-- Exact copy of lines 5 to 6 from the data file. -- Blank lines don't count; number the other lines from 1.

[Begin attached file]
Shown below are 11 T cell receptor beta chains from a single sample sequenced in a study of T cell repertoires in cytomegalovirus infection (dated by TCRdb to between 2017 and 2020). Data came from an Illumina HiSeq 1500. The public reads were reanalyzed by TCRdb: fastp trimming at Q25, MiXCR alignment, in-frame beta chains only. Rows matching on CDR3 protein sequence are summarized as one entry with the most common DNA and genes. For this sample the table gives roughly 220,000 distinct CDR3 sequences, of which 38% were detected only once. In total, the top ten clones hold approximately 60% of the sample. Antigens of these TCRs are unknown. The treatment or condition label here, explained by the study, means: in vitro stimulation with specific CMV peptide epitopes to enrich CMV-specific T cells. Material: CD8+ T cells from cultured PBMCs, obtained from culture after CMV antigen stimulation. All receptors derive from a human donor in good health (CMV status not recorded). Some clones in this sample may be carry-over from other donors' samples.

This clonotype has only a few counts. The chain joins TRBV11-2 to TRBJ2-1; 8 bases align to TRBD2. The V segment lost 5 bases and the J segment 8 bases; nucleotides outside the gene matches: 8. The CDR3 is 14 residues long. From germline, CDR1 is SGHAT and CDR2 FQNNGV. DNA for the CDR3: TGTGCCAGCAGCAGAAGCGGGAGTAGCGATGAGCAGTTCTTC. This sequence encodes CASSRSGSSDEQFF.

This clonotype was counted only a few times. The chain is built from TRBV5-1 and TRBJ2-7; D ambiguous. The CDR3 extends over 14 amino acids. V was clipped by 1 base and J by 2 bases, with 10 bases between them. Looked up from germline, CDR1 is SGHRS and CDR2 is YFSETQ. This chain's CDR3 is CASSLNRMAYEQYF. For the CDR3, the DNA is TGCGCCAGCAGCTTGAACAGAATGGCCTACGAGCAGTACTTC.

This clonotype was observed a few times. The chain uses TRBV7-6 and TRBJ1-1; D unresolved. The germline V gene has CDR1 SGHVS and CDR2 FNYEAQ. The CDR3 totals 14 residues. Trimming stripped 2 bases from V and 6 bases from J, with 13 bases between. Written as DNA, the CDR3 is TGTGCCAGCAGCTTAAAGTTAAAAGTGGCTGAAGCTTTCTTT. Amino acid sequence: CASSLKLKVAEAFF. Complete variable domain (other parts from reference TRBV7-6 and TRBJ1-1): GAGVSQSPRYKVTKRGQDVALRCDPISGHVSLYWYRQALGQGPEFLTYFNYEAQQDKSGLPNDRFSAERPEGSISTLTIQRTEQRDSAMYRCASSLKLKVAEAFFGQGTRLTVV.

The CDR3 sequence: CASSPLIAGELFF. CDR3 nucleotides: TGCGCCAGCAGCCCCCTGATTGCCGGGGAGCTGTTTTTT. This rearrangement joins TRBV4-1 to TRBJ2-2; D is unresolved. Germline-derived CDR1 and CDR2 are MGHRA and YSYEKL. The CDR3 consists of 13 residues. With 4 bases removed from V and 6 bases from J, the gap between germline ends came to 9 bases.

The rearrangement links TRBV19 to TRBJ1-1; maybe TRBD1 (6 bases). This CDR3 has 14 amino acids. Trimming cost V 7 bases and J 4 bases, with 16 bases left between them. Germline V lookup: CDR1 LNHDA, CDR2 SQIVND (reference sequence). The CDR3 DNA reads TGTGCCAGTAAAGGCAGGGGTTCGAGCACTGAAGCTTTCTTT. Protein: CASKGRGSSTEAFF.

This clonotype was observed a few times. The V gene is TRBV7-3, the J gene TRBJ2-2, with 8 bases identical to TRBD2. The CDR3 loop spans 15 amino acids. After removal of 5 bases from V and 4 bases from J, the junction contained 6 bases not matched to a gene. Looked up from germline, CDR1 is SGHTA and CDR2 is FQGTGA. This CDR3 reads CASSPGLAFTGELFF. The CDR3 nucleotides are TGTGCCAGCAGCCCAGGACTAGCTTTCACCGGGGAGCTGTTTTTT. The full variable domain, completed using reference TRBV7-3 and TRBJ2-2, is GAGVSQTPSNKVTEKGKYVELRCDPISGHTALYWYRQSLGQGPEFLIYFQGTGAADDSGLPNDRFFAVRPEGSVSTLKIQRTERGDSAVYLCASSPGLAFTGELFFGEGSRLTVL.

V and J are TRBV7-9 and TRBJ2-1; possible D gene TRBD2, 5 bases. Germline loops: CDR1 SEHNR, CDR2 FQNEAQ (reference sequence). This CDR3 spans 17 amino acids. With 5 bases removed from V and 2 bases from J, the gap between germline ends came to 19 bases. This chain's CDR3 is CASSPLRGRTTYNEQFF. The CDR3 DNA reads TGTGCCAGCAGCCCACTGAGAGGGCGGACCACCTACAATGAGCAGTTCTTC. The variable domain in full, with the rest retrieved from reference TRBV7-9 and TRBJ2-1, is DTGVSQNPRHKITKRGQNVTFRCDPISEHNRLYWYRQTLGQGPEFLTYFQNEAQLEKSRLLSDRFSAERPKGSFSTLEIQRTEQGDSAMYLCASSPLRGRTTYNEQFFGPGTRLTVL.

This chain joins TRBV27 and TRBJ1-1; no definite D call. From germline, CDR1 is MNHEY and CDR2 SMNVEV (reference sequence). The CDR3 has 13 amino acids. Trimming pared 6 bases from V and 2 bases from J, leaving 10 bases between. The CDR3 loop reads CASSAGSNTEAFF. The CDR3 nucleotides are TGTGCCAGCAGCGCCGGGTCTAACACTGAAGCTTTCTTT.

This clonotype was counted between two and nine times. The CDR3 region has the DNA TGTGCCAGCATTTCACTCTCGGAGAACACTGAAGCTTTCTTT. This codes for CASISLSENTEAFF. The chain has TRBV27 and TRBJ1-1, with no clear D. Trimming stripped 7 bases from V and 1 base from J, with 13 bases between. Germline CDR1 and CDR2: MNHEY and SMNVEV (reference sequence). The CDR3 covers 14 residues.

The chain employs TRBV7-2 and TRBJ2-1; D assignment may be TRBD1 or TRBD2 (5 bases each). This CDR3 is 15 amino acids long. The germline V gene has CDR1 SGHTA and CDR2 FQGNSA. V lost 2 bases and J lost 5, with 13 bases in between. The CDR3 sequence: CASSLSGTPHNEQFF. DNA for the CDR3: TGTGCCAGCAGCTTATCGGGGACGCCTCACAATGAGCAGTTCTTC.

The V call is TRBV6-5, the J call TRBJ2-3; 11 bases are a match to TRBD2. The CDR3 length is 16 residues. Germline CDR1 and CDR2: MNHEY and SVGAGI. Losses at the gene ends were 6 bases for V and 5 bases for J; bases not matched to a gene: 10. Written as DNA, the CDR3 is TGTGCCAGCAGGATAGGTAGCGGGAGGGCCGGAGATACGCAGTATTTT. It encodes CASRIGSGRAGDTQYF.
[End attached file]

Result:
The CDR3 sequence: CASSPLIAGELFF. CDR3 nucleotides: TGCGCCAGCAGCCCCCTGATTGCCGGGGAGCTGTTTTTT. This rearrangement joins TRBV4-1 to TRBJ2-2; D is unresolved. Germline-derived CDR1 and CDR2 are MGHRA and YSYEKL. The CDR3 consists of 13 residues. With 4 bases removed from V and 6 bases from J, the gap between germline ends came to 9 bases.

The rearrangement links TRBV19 to TRBJ1-1; maybe TRBD1 (6 bases). This CDR3 has 14 amino acids. Trimming cost V 7 bases and J 4 bases, with 16 bases left between them. Germline V lookup: CDR1 LNHDA, CDR2 SQIVND (reference sequence). The CDR3 DNA reads TGTGCCAGTAAAGGCAGGGGTTCGAGCACTGAAGCTTTCTTT. Protein: CASKGRGSSTEAFF.